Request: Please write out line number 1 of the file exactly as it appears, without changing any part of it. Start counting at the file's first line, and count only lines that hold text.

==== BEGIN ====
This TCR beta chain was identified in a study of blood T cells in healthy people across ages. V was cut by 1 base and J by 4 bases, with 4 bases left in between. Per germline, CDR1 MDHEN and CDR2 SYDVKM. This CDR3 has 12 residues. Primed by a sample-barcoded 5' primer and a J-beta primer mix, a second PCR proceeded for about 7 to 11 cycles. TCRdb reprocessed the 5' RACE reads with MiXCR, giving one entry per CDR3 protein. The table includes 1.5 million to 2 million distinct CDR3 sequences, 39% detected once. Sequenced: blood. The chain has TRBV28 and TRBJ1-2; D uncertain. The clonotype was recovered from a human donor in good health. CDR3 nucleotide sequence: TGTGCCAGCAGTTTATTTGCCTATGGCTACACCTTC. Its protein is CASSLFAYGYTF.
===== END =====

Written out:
This TCR beta chain was identified in a study of blood T cells in healthy people across ages. V was cut by 1 base and J by 4 bases, with 4 bases left in between. Per germline, CDR1 MDHEN and CDR2 SYDVKM. This CDR3 has 12 residues. Primed by a sample-barcoded 5' primer and a J-beta primer mix, a second PCR proceeded for about 7 to 11 cycles. TCRdb reprocessed the 5' RACE reads with MiXCR, giving one entry per CDR3 protein. The table includes 1.5 million to 2 million distinct CDR3 sequences, 39% detected once. Sequenced: blood. The chain has TRBV28 and TRBJ1-2; D uncertain. The clonotype was recovered from a human donor in good health. CDR3 nucleotide sequence: TGTGCCAGCAGTTTATTTGCCTATGGCTACACCTTC. Its protein is CASSLFAYGYTF.